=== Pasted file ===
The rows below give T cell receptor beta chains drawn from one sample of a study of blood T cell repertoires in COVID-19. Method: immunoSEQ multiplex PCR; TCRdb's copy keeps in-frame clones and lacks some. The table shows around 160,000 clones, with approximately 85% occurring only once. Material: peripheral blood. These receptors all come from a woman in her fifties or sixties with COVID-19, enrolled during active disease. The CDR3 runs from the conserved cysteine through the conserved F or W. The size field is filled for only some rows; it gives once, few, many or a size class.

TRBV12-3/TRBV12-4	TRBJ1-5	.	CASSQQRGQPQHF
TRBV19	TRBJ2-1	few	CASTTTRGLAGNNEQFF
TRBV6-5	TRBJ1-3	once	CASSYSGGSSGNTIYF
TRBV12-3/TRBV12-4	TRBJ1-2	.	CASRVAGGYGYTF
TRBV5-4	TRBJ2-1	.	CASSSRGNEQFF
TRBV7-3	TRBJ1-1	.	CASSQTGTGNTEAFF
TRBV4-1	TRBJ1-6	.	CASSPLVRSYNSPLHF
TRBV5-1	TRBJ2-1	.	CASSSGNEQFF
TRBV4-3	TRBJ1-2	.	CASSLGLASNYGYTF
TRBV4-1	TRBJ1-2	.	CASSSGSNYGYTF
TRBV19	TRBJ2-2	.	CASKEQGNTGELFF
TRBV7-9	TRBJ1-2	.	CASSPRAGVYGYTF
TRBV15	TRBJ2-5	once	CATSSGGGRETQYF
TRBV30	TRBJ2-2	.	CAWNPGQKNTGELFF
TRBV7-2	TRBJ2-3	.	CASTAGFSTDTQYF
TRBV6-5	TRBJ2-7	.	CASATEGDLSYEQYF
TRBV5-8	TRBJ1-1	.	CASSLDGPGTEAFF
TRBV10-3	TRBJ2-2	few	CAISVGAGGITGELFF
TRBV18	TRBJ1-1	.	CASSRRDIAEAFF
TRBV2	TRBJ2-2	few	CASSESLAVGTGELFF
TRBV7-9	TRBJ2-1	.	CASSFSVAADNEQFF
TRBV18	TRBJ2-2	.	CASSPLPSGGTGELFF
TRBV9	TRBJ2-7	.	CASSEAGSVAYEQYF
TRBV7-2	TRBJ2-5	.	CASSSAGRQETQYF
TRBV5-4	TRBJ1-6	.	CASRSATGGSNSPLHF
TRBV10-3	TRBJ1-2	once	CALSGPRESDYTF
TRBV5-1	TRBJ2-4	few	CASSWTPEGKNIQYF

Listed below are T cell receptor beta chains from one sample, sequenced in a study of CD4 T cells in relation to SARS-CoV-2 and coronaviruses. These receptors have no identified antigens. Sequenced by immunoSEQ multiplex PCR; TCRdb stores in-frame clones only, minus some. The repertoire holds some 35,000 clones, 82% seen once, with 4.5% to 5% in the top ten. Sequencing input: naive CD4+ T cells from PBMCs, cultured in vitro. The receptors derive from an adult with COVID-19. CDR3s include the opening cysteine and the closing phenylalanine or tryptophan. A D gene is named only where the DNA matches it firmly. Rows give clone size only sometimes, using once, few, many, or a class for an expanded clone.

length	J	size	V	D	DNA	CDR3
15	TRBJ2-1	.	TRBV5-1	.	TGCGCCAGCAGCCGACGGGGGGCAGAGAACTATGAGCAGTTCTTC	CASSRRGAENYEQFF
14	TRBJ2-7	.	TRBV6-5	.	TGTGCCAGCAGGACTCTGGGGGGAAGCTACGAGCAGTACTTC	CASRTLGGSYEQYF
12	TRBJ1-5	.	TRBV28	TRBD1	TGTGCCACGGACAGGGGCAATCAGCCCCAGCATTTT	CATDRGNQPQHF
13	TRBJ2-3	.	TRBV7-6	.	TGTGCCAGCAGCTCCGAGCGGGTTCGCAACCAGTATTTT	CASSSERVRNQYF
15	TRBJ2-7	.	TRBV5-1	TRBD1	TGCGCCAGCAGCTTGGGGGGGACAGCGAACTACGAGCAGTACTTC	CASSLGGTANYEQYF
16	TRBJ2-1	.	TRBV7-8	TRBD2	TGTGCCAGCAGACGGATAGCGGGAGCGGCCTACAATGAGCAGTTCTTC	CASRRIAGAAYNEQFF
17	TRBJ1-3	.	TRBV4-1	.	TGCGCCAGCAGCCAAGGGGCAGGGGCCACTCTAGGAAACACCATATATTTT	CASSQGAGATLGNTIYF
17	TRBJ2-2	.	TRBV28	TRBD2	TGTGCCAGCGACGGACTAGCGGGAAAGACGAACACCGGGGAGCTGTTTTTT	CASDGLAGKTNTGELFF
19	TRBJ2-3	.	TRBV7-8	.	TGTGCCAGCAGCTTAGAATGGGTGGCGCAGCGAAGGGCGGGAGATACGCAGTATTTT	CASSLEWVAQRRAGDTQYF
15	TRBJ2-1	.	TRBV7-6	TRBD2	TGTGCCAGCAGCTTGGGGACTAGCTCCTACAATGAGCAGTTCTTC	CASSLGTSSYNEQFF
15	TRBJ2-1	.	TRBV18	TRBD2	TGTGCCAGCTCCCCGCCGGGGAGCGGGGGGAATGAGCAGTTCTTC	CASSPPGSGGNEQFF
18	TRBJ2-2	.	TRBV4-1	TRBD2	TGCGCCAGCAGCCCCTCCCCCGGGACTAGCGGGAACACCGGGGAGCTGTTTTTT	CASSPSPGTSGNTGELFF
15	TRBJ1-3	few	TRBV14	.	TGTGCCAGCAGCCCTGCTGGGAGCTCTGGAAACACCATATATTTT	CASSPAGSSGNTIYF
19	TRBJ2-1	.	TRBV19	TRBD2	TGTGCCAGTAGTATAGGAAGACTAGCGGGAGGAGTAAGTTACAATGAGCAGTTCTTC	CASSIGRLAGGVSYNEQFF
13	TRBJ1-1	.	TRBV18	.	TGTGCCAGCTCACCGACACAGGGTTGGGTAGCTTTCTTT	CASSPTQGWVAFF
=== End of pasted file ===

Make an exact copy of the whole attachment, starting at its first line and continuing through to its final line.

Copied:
The rows below give T cell receptor beta chains drawn from one sample of a study of blood T cell repertoires in COVID-19. Method: immunoSEQ multiplex PCR; TCRdb's copy keeps in-frame clones and lacks some. The table shows around 160,000 clones, with approximately 85% occurring only once. Material: peripheral blood. These receptors all come from a woman in her fifties or sixties with COVID-19, enrolled during active disease. The CDR3 runs from the conserved cysteine through the conserved F or W. The size field is filled for only some rows; it gives once, few, many or a size class.

TRBV12-3/TRBV12-4	TRBJ1-5	.	CASSQQRGQPQHF
TRBV19	TRBJ2-1	few	CASTTTRGLAGNNEQFF
TRBV6-5	TRBJ1-3	once	CASSYSGGSSGNTIYF
TRBV12-3/TRBV12-4	TRBJ1-2	.	CASRVAGGYGYTF
TRBV5-4	TRBJ2-1	.	CASSSRGNEQFF
TRBV7-3	TRBJ1-1	.	CASSQTGTGNTEAFF
TRBV4-1	TRBJ1-6	.	CASSPLVRSYNSPLHF
TRBV5-1	TRBJ2-1	.	CASSSGNEQFF
TRBV4-3	TRBJ1-2	.	CASSLGLASNYGYTF
TRBV4-1	TRBJ1-2	.	CASSSGSNYGYTF
TRBV19	TRBJ2-2	.	CASKEQGNTGELFF
TRBV7-9	TRBJ1-2	.	CASSPRAGVYGYTF
TRBV15	TRBJ2-5	once	CATSSGGGRETQYF
TRBV30	TRBJ2-2	.	CAWNPGQKNTGELFF
TRBV7-2	TRBJ2-3	.	CASTAGFSTDTQYF
TRBV6-5	TRBJ2-7	.	CASATEGDLSYEQYF
TRBV5-8	TRBJ1-1	.	CASSLDGPGTEAFF
TRBV10-3	TRBJ2-2	few	CAISVGAGGITGELFF
TRBV18	TRBJ1-1	.	CASSRRDIAEAFF
TRBV2	TRBJ2-2	few	CASSESLAVGTGELFF
TRBV7-9	TRBJ2-1	.	CASSFSVAADNEQFF
TRBV18	TRBJ2-2	.	CASSPLPSGGTGELFF
TRBV9	TRBJ2-7	.	CASSEAGSVAYEQYF
TRBV7-2	TRBJ2-5	.	CASSSAGRQETQYF
TRBV5-4	TRBJ1-6	.	CASRSATGGSNSPLHF
TRBV10-3	TRBJ1-2	once	CALSGPRESDYTF
TRBV5-1	TRBJ2-4	few	CASSWTPEGKNIQYF

Listed below are T cell receptor beta chains from one sample, sequenced in a study of CD4 T cells in relation to SARS-CoV-2 and coronaviruses. These receptors have no identified antigens. Sequenced by immunoSEQ multiplex PCR; TCRdb stores in-frame clones only, minus some. The repertoire holds some 35,000 clones, 82% seen once, with 4.5% to 5% in the top ten. Sequencing input: naive CD4+ T cells from PBMCs, cultured in vitro. The receptors derive from an adult with COVID-19. CDR3s include the opening cysteine and the closing phenylalanine or tryptophan. A D gene is named only where the DNA matches it firmly. Rows give clone size only sometimes, using once, few, many, or a class for an expanded clone.

length	J	size	V	D	DNA	CDR3
15	TRBJ2-1	.	TRBV5-1	.	TGCGCCAGCAGCCGACGGGGGGCAGAGAACTATGAGCAGTTCTTC	CASSRRGAENYEQFF
14	TRBJ2-7	.	TRBV6-5	.	TGTGCCAGCAGGACTCTGGGGGGAAGCTACGAGCAGTACTTC	CASRTLGGSYEQYF
12	TRBJ1-5	.	TRBV28	TRBD1	TGTGCCACGGACAGGGGCAATCAGCCCCAGCATTTT	CATDRGNQPQHF
13	TRBJ2-3	.	TRBV7-6	.	TGTGCCAGCAGCTCCGAGCGGGTTCGCAACCAGTATTTT	CASSSERVRNQYF
15	TRBJ2-7	.	TRBV5-1	TRBD1	TGCGCCAGCAGCTTGGGGGGGACAGCGAACTACGAGCAGTACTTC	CASSLGGTANYEQYF
16	TRBJ2-1	.	TRBV7-8	TRBD2	TGTGCCAGCAGACGGATAGCGGGAGCGGCCTACAATGAGCAGTTCTTC	CASRRIAGAAYNEQFF
17	TRBJ1-3	.	TRBV4-1	.	TGCGCCAGCAGCCAAGGGGCAGGGGCCACTCTAGGAAACACCATATATTTT	CASSQGAGATLGNTIYF
17	TRBJ2-2	.	TRBV28	TRBD2	TGTGCCAGCGACGGACTAGCGGGAAAGACGAACACCGGGGAGCTGTTTTTT	CASDGLAGKTNTGELFF
19	TRBJ2-3	.	TRBV7-8	.	TGTGCCAGCAGCTTAGAATGGGTGGCGCAGCGAAGGGCGGGAGATACGCAGTATTTT	CASSLEWVAQRRAGDTQYF
15	TRBJ2-1	.	TRBV7-6	TRBD2	TGTGCCAGCAGCTTGGGGACTAGCTCCTACAATGAGCAGTTCTTC	CASSLGTSSYNEQFF
15	TRBJ2-1	.	TRBV18	TRBD2	TGTGCCAGCTCCCCGCCGGGGAGCGGGGGGAATGAGCAGTTCTTC	CASSPPGSGGNEQFF
18	TRBJ2-2	.	TRBV4-1	TRBD2	TGCGCCAGCAGCCCCTCCCCCGGGACTAGCGGGAACACCGGGGAGCTGTTTTTT	CASSPSPGTSGNTGELFF
15	TRBJ1-3	few	TRBV14	.	TGTGCCAGCAGCCCTGCTGGGAGCTCTGGAAACACCATATATTTT	CASSPAGSSGNTIYF
19	TRBJ2-1	.	TRBV19	TRBD2	TGTGCCAGTAGTATAGGAAGACTAGCGGGAGGAGTAAGTTACAATGAGCAGTTCTTC	CASSIGRLAGGVSYNEQFF
13	TRBJ1-1	.	TRBV18	.	TGTGCCAGCTCACCGACACAGGGTTGGGTAGCTTTCTTT	CASSPTQGWVAFF